[FN 2] The expansion of MSP included the following principal features: a new 8,000 foot north-south runway, addition of 14 gates to the Lindberg and HHH terminals, additional air cargo facilities, the capability for additional maintenance facilities, and the construction of remote parking facility. The expansion was to add 25% more operational capacity to MSP. Forecasts predict that aircraft operation will increase from 418,000 in 1992 to 520,000 in 2020. MAC and the Metropolitan Commission, Dual Track Planning Process Report to the Legislature (March 1996) at vii.
20. The report concluded that “[t]he cost for a new airport, considering construction (including inflation) and financing costs, is $2.2 billion greater than for expansion of MSP,” but acknowledged that expanding the airport at the current location would cause greater numbers of people to be exposed to high noise levels. Id. at xix, 6-20.

21. The report stated that “[t]he MAC is committed to providing the appropriate level of mitigation for adverse environmental impacts, as required by applicable environmental laws and regulations. This is particularly true for noise impacts, where additional reports to the Legislature are required following the MAC/Metropolitan Council recommendation re future airport development.” Id. at 6-18 (emphasis added).

22. It is clear that the MAC and the Metropolitan Council were choosing to increase and relocate noise for citizens near MSP to save money for both the MAC and the airlines.

23. In April 1996, the Legislature passed a bill to end the Dual Track Process, directing the MAC to develop a noise mitigation plan within 180 days of its long-term planning report. Minn. Stat. § 473.661, subd. 4(f).

24. Aware of the disproportional effects of air traffic noise on those living within the contours of MSP, the Legislature further directed the MAC to “examine” mitigation measures below the DNL 65 dB to the DNL 60 dB level. Minn. Stat. § 473.661(4)(f). It is reasonable to infer that the Legislature was aware of MAC’s major comments in the Draft EIS.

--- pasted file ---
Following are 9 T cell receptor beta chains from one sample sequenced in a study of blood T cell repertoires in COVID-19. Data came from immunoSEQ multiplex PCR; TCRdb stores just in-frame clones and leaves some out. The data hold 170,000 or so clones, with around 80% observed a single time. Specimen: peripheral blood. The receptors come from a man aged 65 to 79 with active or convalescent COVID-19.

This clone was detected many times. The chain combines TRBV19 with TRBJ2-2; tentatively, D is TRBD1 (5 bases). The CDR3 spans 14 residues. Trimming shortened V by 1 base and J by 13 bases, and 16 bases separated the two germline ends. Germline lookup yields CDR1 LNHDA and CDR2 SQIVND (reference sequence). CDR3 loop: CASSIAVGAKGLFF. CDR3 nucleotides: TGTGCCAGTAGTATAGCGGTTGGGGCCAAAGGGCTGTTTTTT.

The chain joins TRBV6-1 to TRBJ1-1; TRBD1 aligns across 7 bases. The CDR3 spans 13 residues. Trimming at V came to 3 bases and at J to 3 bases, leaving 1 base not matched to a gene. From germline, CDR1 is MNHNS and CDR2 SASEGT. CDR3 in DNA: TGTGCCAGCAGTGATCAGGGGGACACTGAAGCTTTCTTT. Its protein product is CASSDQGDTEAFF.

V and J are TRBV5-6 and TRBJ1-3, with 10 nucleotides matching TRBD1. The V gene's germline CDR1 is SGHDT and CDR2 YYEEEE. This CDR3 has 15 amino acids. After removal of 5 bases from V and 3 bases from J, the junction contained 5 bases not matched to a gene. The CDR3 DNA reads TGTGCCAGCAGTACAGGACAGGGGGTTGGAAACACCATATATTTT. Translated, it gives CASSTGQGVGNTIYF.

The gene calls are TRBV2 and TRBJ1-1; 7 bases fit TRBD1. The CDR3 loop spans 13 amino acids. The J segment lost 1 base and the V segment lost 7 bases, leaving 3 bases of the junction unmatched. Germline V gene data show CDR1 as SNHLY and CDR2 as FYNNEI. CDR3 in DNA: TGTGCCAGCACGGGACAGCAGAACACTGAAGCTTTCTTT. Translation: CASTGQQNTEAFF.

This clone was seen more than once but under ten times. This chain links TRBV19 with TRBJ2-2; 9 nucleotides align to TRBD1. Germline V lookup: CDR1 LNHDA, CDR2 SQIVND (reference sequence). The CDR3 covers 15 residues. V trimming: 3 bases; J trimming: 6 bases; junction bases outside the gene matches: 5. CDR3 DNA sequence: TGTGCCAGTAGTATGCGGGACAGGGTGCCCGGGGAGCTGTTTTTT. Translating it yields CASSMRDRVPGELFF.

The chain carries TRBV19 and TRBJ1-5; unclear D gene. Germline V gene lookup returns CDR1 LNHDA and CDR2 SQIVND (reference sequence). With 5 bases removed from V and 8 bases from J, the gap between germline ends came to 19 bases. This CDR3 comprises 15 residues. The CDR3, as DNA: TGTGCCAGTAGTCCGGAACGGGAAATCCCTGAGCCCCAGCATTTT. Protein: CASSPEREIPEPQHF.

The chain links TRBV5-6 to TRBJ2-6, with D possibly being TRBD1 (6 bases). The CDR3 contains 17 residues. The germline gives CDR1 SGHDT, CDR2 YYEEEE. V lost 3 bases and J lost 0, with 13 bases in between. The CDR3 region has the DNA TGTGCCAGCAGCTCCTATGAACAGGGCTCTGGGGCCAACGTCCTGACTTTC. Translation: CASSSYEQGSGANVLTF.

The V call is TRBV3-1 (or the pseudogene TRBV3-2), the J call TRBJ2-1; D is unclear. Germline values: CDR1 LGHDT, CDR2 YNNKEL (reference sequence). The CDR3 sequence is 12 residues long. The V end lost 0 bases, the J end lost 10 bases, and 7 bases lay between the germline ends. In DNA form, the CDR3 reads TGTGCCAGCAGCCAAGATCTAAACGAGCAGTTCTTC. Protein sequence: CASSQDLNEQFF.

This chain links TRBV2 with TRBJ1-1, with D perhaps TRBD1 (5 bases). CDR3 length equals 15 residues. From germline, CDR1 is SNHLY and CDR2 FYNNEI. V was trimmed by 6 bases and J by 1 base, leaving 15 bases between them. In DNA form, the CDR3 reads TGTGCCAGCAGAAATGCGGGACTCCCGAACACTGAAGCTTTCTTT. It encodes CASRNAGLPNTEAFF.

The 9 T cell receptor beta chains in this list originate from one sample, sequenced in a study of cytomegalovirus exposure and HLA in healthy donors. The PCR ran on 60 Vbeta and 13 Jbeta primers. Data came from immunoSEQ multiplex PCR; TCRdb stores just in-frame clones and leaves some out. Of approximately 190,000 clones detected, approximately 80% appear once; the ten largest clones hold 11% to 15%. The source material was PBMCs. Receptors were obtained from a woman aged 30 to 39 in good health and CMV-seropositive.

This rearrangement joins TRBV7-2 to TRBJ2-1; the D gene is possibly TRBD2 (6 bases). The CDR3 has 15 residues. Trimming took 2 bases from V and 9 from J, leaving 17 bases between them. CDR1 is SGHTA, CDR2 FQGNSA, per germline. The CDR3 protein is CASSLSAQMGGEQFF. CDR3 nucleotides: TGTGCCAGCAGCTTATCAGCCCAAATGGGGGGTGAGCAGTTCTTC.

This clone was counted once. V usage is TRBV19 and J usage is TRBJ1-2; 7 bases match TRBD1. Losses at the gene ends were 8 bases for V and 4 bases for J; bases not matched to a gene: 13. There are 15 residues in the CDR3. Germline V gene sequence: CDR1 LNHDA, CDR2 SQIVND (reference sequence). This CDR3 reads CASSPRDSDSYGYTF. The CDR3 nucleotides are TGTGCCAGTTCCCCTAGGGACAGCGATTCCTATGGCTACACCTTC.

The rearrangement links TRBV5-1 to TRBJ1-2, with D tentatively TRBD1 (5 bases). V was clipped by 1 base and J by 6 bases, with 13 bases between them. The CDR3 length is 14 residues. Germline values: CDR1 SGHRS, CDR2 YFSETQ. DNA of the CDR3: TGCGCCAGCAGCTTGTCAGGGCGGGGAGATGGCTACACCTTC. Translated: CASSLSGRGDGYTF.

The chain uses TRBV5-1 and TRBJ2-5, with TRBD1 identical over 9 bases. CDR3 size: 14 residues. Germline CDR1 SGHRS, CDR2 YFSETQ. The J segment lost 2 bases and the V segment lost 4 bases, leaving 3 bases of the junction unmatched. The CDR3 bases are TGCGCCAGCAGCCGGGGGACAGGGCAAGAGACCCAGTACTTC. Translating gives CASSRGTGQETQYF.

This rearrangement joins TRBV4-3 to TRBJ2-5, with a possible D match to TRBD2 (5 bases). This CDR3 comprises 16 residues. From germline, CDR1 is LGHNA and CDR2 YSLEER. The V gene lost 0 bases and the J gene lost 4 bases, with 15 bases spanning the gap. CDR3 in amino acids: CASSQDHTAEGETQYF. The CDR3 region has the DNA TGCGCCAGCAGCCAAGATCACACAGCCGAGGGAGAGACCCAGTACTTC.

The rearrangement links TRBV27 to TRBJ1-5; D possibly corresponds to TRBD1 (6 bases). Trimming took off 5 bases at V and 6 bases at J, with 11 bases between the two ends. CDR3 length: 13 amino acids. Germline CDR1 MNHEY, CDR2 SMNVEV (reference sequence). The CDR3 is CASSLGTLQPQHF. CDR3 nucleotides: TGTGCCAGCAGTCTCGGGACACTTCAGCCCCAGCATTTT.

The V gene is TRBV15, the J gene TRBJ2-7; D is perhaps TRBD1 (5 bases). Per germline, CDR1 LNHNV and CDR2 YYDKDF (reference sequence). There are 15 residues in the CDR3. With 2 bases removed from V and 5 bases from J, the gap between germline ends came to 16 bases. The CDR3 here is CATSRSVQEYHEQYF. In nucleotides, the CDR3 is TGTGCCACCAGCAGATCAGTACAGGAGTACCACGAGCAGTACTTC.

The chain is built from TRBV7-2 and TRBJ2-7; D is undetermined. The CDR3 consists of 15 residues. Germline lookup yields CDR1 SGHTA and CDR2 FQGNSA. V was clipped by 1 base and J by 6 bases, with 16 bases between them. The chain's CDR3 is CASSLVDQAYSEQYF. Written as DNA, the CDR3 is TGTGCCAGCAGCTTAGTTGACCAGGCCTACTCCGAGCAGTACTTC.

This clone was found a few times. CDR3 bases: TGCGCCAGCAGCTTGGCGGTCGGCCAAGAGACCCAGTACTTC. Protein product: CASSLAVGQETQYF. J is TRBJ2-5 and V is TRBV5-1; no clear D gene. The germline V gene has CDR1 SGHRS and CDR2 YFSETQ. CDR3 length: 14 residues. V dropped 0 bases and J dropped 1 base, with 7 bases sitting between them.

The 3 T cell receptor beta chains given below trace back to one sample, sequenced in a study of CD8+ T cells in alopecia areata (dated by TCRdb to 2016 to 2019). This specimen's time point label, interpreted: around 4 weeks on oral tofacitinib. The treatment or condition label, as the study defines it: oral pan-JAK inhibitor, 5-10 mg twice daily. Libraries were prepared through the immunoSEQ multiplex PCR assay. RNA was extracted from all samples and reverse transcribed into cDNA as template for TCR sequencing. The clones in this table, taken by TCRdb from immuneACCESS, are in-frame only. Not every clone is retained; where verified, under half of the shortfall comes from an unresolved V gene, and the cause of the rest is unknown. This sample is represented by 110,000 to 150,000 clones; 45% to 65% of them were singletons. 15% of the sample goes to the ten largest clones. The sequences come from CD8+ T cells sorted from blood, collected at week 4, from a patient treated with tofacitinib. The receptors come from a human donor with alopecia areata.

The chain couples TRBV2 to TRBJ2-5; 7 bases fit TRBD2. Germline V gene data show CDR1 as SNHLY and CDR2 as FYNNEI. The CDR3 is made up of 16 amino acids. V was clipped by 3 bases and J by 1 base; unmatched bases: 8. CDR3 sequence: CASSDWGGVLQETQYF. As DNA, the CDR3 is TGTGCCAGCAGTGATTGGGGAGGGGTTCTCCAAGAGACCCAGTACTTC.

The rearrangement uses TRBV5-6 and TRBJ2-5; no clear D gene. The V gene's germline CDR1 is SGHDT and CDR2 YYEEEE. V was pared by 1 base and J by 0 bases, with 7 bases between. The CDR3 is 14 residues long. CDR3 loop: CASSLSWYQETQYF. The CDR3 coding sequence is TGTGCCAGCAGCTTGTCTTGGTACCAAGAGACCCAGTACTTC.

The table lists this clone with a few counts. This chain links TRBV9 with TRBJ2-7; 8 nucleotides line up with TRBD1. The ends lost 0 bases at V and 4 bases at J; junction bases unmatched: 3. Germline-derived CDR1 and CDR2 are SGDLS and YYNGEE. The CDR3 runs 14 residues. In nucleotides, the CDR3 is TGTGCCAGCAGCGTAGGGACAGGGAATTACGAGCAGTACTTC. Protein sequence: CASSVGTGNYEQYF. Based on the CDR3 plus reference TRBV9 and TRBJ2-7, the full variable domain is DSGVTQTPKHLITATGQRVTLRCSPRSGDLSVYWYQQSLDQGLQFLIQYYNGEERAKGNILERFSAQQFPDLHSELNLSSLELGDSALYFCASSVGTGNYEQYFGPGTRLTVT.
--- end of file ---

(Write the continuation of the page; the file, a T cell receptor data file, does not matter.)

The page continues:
25. The MAC was specifically instructed to develop a report and recommendation on mitigation for a 2010 long-term capital plan (“MSP 2010 Plan”) addressing noise mitigation in the DNL 60 dB level in relation to future airport capacity and expansion. Id.

26. Finally, prior to the MAC constructing a third parallel runway at MSP, the Legislature directed the MAC to enter into a contract with each “affected city” whose approval was required. Minn. Stat. § 473.608, subd. 29. The Legislature defined an “affected city” as any city that would fall within the DNL 60 dB noise contour as a result of operations using the third parallel runway. Id.


27. Responding to legislative direction, in May 1996, the MAC formed the MSP Noise Mitigation Committee, composed of six MAC Commissioners, eight mayors from cities surrounding MSP (including the Cities), and representatives of the Metropolitan Council, Northwest Airlines and the Metropolitan Aircraft Sound Abatement Council (“MASAC”). MSP Noise Mitigation Program at 5 (Nov. 1996).

28. The Committee met eight times from May through October 1996 and evaluated noise insulation, possible operational measures for aircraft using MSP, runway use and community stabilization issues. Id. at 6; Appendix A.

29. At the first meeting of the Committee, the MAC presented the details of the existing DNL 65+ noise insulation program near MSP. See Materials Provided at May 16, 1996, MSP Mitigation Comm. Meeting. The materials stated that the “Part 150 Sound Insulation Program is designed to reduce the interior sound level of a home by a goal of 5 decibels.” Id. [FN 3]

[FN 3] NWA and the MAC claim the interior noise level of 45 db is the program standard. However, nowhere does the Noise Mitigation Program consider and/or adopt the 45dB standard by the MAC. In fact, the MAC’s goal was to exceed the 45db and go beyond what was required by the FAA.